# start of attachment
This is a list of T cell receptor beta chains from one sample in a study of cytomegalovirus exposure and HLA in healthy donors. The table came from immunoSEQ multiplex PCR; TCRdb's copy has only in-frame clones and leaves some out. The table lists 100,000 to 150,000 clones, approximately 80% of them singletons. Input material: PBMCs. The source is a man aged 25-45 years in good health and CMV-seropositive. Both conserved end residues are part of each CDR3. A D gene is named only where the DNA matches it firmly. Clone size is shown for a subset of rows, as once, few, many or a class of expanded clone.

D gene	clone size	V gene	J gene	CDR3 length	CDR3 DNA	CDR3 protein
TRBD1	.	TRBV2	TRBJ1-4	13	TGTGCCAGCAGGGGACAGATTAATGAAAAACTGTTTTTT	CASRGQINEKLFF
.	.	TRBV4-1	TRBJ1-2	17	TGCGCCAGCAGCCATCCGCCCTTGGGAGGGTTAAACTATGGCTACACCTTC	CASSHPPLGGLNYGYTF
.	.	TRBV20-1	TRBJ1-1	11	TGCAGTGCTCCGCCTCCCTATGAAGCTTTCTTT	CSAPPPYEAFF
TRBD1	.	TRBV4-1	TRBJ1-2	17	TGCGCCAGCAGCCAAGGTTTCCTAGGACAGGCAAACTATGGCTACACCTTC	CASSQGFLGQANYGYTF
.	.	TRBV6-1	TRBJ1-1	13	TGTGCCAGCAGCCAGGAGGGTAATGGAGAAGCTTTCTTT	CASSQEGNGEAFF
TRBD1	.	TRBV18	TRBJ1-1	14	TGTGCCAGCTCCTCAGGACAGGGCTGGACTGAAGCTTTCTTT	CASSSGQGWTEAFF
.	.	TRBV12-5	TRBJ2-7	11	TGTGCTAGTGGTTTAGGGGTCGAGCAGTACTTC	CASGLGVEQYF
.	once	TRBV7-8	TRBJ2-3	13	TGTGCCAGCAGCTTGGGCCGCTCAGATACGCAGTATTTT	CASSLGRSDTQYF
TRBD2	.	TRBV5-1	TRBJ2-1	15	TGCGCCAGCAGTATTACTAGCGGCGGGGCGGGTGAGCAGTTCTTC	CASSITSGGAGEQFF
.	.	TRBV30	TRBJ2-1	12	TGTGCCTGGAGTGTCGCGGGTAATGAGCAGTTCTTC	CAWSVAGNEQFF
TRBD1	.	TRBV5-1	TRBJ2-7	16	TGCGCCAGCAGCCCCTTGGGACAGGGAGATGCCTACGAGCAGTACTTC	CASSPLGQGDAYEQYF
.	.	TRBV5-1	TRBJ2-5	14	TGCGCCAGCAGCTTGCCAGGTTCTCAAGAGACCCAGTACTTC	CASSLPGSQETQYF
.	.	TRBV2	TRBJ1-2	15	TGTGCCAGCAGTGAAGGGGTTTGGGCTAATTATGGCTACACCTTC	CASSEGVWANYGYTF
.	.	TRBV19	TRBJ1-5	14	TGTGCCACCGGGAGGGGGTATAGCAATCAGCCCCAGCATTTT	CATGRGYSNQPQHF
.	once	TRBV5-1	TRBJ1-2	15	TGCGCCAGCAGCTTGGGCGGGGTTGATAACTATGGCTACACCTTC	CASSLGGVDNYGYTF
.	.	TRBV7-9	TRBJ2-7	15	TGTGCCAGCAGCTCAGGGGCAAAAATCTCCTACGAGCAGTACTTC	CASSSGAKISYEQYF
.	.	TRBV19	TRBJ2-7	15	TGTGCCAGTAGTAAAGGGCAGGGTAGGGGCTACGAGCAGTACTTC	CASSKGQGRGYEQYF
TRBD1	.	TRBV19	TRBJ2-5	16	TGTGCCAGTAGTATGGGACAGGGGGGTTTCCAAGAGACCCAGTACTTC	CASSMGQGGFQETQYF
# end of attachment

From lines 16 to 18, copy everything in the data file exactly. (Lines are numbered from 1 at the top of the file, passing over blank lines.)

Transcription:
.	.	TRBV19	TRBJ1-5	14	TGTGCCACCGGGAGGGGGTATAGCAATCAGCCCCAGCATTTT	CATGRGYSNQPQHF
.	once	TRBV5-1	TRBJ1-2	15	TGCGCCAGCAGCTTGGGCGGGGTTGATAACTATGGCTACACCTTC	CASSLGGVDNYGYTF
.	.	TRBV7-9	TRBJ2-7	15	TGTGCCAGCAGCTCAGGGGCAAAAATCTCCTACGAGCAGTACTTC	CASSSGAKISYEQYF